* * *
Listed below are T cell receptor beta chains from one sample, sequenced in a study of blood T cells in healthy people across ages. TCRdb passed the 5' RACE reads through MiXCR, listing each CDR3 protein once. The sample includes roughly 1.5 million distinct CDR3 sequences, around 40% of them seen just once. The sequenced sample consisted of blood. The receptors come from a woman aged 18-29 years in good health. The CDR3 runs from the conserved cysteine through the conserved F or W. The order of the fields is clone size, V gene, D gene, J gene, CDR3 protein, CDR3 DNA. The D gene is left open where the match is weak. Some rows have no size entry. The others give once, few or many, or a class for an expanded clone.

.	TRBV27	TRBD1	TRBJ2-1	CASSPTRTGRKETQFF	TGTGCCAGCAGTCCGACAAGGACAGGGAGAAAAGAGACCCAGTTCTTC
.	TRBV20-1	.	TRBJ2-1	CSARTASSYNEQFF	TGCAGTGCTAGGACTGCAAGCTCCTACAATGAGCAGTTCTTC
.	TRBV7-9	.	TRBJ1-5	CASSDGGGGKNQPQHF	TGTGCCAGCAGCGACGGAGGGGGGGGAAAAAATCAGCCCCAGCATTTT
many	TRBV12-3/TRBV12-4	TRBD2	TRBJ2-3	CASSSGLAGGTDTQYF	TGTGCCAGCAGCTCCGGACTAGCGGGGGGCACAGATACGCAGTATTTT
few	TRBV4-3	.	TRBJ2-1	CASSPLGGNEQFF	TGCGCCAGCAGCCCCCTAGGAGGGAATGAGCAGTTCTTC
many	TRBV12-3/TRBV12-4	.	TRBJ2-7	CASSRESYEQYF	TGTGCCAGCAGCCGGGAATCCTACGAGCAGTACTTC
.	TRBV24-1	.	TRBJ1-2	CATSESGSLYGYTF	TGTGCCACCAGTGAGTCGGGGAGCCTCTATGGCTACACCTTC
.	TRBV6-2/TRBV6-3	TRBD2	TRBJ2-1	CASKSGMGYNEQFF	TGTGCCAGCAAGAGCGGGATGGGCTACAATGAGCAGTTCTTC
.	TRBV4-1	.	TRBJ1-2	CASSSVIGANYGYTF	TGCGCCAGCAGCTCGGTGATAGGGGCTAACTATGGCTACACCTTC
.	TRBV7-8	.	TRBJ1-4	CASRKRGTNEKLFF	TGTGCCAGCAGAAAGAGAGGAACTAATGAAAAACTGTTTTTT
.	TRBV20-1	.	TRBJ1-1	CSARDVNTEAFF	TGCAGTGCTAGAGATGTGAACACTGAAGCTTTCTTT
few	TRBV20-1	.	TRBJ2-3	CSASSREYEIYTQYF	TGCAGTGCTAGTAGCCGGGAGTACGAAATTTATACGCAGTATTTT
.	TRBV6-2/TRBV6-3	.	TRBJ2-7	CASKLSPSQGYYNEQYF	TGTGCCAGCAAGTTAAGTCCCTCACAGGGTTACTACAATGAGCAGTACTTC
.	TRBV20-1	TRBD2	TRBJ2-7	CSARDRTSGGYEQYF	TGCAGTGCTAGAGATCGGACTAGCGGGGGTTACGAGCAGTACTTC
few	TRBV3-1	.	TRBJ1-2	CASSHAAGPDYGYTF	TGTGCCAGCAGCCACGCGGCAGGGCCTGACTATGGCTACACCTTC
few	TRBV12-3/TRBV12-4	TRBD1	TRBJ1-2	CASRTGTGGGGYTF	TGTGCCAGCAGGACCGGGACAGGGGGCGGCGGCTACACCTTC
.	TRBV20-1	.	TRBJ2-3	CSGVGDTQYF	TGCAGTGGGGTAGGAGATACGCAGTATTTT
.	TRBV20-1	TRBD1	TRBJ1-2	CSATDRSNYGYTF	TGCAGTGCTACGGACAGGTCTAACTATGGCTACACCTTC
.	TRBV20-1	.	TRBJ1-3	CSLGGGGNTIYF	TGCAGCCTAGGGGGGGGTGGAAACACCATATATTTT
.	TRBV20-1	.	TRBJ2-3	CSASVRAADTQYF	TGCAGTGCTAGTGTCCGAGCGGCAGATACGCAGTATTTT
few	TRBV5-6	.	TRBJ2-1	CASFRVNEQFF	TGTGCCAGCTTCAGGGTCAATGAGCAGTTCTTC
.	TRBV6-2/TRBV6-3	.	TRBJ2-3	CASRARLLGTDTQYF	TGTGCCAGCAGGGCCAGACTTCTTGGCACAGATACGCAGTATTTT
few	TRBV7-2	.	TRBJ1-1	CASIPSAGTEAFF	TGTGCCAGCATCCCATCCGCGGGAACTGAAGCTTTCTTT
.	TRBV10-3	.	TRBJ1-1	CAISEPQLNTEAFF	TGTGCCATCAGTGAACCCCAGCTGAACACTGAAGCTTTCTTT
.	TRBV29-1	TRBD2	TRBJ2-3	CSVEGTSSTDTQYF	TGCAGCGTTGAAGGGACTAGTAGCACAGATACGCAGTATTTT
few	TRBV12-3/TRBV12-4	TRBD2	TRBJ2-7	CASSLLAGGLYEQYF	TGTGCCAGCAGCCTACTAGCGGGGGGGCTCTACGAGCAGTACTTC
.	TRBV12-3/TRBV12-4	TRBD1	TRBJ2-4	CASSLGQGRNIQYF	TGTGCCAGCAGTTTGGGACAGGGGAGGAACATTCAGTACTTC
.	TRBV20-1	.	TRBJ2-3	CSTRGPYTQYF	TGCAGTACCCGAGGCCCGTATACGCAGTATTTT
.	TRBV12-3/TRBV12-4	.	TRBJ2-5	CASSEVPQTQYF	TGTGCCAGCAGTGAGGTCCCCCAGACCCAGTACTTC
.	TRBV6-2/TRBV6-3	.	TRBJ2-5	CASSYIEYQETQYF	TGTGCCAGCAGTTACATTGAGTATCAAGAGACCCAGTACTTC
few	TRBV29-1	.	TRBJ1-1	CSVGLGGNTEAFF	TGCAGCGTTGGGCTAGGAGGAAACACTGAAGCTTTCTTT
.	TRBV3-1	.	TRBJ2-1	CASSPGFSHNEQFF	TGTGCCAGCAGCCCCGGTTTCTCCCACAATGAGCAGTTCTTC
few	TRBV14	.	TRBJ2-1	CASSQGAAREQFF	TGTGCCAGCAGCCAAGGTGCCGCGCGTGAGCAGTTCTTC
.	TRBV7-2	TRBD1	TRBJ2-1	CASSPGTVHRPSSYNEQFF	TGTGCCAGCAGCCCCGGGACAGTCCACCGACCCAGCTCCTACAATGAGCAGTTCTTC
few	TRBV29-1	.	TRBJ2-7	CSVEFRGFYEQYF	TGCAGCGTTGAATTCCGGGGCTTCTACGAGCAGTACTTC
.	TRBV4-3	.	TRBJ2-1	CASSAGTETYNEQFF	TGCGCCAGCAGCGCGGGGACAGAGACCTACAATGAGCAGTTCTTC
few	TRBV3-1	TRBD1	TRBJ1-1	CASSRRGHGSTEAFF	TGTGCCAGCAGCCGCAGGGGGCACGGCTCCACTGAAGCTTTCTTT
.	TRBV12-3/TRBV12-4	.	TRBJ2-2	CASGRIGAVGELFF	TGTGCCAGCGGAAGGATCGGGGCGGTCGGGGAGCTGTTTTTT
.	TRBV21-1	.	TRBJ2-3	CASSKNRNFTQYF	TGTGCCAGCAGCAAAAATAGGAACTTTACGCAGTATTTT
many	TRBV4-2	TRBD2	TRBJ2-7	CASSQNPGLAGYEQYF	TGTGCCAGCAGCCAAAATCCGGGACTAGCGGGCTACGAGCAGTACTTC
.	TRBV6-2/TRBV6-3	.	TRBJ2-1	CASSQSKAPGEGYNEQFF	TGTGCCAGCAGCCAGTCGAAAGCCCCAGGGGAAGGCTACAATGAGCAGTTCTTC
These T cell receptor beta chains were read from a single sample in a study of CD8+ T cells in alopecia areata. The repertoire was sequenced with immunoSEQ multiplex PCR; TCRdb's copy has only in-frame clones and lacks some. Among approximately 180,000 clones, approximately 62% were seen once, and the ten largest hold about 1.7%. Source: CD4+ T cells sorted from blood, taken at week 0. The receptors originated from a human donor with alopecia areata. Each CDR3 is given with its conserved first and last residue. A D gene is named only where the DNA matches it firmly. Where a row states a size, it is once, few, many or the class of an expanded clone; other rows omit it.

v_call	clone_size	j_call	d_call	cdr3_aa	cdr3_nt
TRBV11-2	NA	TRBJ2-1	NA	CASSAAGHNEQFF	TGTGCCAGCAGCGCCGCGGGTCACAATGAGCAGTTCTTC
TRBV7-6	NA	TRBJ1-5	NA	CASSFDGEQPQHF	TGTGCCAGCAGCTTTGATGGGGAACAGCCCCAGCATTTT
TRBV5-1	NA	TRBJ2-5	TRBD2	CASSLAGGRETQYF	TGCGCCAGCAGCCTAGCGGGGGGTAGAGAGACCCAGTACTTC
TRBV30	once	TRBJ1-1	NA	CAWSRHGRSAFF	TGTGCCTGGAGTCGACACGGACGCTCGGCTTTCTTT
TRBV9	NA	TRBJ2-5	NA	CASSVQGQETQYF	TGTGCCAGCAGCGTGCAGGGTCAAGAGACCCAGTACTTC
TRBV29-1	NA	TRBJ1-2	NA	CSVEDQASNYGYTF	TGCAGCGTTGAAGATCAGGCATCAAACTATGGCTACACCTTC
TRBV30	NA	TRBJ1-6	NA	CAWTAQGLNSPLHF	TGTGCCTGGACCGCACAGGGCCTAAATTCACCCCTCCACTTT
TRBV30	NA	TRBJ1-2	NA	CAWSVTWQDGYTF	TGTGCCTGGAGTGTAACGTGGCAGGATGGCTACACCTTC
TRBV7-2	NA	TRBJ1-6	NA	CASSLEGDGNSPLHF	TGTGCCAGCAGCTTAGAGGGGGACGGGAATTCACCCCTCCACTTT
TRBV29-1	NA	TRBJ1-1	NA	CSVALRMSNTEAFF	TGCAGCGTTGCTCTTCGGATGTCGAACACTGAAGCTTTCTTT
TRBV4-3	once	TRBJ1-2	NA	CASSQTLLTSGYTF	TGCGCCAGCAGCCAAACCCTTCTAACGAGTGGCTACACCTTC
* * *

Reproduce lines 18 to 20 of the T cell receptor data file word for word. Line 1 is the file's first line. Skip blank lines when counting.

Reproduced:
.	TRBV20-1	.	TRBJ2-3	CSGVGDTQYF	TGCAGTGGGGTAGGAGATACGCAGTATTTT
.	TRBV20-1	TRBD1	TRBJ1-2	CSATDRSNYGYTF	TGCAGTGCTACGGACAGGTCTAACTATGGCTACACCTTC
.	TRBV20-1	.	TRBJ1-3	CSLGGGGNTIYF	TGCAGCCTAGGGGGGGGTGGAAACACCATATATTTT